Dentists treating sleep apnea are concerned about opening the oropharynx during all phases of sleep so respiration can happen without compromise. Many patients, having had trouble breathing for years, have comorbid conditions such as chronic obstructive pulmonary disease. Being aware of such problems and understanding the relationship with sleep apnea helps the dentist know their patient and interact with other providers at a higher, more precise level.
Dental Sleep Practice subscribers can answer the CE questions to earn 2 hours of CE from reading this article. Take the quiz by clicking here. Correctly answering the questions will demonstrate the reader can:
- Implement advanced knowledge about airflow
- Recognize COPD
- Understand the relationship of airway and COPD with obstructive apnea
When we consider the sleeping patient we know that a cessation of breathing of 10 seconds or longer is an apnea which means there is no airflow. When we measure chest and abdominal effort we can separate an obstructed breath from times when the brain isn’t stimulating any breathing activity. A hypopnea is a shallow breath with a corresponding oxygen desaturation. The Apnea Hypopnea index or AHI is the sum of these events divided by the number of hours
But what if the patient has a compromised breathing pattern during the day? If the patient presents with wheezing, chronic cough, shortness of breath or blueness of the lips or fingernail beds the patient may have COPD, comorbid with their Sleep Apnea. This is a condition known as overlap syndrome.
For a patient to respond well to any sleep apnea therapy it is critical that the patient have sufficient lung function to breathe properly on their own. COPD affects approximately 20 million people in the United States and is the nation’s third leading cause of death.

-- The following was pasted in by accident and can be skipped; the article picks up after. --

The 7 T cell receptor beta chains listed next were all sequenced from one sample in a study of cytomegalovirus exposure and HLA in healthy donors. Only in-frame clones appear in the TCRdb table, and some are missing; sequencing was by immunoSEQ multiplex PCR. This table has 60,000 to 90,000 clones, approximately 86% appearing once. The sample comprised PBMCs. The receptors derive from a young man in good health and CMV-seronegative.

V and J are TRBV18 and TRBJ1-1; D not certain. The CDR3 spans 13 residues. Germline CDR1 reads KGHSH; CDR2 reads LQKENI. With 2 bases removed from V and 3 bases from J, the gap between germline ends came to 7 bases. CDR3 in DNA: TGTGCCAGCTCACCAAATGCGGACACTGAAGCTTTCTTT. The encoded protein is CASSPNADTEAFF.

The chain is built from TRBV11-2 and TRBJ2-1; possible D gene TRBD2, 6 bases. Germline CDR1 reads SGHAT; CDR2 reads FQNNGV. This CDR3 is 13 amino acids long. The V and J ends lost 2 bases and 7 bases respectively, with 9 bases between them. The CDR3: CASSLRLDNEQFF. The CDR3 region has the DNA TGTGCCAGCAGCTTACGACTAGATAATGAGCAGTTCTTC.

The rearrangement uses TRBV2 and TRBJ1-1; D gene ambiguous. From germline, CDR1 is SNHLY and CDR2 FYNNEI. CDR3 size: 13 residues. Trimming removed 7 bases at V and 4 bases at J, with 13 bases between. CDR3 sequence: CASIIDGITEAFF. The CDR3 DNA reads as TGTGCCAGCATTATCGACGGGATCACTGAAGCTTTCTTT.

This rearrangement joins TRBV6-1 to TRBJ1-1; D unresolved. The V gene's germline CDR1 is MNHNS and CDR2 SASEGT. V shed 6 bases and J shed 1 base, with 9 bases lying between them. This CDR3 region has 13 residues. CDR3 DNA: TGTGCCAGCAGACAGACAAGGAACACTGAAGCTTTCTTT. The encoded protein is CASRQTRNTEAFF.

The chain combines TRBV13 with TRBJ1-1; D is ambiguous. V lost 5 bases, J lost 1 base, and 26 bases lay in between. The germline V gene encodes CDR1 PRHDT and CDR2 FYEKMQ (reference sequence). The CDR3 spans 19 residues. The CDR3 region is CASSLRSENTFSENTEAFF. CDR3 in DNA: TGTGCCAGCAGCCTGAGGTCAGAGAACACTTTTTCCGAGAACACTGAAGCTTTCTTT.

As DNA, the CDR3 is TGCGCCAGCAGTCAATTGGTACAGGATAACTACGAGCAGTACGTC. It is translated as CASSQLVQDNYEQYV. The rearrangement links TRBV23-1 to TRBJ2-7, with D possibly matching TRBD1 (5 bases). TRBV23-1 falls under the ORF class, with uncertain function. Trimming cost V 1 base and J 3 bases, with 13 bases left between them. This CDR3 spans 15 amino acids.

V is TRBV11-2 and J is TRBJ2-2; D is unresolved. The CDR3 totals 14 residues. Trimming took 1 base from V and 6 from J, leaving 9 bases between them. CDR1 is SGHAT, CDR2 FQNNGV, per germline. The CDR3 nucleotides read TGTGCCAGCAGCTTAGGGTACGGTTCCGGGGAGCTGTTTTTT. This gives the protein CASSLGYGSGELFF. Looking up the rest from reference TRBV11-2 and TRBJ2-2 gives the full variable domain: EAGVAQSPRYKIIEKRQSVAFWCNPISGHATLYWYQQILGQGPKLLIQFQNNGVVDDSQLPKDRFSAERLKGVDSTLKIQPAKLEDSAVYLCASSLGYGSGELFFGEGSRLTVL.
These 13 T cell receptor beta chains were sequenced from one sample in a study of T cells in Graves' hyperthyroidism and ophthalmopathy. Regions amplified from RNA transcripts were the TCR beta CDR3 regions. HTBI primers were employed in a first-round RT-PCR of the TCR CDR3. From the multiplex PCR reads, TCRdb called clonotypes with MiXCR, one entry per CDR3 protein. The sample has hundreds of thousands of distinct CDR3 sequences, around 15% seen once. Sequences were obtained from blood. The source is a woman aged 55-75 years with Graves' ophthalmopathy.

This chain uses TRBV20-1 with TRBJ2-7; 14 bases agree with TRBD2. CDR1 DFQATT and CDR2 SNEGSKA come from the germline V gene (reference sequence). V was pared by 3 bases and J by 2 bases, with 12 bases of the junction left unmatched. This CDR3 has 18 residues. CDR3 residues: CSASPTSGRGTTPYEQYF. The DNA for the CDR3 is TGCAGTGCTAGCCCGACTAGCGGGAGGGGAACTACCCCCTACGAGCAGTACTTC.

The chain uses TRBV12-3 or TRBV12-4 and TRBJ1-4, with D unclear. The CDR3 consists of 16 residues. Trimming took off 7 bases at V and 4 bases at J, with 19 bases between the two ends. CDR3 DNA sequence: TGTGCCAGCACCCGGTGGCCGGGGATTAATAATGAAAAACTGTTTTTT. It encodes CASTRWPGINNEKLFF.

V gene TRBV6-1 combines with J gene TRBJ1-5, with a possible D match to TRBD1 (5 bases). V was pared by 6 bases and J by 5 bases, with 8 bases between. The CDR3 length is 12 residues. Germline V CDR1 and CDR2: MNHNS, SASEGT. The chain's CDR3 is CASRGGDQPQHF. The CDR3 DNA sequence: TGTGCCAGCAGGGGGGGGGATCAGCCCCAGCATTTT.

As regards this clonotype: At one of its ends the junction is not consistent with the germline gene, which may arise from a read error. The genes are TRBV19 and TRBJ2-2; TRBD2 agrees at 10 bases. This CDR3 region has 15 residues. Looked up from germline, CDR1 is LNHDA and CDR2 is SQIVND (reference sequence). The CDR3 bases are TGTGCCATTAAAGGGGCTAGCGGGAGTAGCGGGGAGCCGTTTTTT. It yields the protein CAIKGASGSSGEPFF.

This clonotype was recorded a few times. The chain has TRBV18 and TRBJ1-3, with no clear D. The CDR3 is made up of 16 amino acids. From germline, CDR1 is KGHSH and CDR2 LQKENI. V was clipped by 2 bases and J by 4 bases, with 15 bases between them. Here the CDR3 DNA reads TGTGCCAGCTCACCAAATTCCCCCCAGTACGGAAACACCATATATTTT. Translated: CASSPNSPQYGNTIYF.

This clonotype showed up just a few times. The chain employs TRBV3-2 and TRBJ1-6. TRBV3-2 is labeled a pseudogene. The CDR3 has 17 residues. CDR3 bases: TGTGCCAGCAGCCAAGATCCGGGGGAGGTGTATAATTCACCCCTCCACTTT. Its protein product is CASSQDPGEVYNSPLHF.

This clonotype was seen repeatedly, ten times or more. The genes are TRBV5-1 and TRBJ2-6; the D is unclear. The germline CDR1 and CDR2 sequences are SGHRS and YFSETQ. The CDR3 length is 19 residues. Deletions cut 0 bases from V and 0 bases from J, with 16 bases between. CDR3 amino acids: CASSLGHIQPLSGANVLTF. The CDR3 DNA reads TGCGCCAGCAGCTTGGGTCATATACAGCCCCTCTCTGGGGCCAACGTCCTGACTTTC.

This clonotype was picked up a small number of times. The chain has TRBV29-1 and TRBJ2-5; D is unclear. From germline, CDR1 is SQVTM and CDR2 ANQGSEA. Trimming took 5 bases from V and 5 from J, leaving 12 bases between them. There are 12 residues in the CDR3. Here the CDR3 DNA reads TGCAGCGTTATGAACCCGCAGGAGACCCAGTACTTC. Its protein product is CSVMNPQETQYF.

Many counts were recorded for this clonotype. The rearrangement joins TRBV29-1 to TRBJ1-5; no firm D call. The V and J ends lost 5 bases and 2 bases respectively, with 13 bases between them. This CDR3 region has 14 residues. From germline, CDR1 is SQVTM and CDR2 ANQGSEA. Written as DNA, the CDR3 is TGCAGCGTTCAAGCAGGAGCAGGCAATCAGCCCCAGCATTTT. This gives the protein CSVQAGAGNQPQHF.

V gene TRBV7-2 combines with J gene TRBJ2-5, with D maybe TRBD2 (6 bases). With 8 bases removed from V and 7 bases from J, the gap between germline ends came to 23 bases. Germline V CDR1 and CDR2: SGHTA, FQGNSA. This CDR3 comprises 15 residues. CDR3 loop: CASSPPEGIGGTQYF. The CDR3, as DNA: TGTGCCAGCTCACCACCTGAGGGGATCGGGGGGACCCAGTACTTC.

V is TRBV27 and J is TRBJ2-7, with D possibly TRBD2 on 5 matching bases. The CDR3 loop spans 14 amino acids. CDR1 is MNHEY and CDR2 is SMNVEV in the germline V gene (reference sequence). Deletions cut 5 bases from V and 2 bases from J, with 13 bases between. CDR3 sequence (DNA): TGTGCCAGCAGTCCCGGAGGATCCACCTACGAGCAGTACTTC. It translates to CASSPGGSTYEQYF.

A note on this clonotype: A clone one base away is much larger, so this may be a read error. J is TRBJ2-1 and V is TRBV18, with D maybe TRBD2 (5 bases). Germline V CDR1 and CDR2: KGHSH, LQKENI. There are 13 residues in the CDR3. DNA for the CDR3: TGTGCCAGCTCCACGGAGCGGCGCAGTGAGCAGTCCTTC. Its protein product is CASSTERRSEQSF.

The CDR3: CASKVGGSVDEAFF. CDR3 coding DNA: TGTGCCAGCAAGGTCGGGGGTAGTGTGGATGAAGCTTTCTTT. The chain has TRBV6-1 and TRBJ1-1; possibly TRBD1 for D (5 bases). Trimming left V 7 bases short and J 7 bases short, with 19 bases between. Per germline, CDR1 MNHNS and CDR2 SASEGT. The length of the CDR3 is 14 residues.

Xavier Soler, MD, PhD, Assistant Professor of Medicine, Pulmonary and Critical Care Division, University of California San Diego, reports in his national COPD foundation Blog that:
“Patients with severe COPD commonly exhibit abnormal sleep contributing to chronic fatigue, daytime sleepiness. Additionally, medications used to treat COPD, such as albuterol or prednisone, may affect sleep quality. A reduction of nocturnal oxygen levels commonly seen in patients with COPD can have profound effects and contribute to long-term sequelae, producing arrhythmias, myocardial stress, and, possibly, lower survival. OSA occurs in about 10 to 15% of patients with COPD, a condition referred to as the “overlap syndrome”. Although the prevalence of OSA is similar in patients with COPD as in the general population, individuals with both conditions without CPAP treatment have an increased risk of death and more hospitalizations from acute exacerbations.”
Lung function can be objectively measured using a lung function test called spirometry (CPT 94375).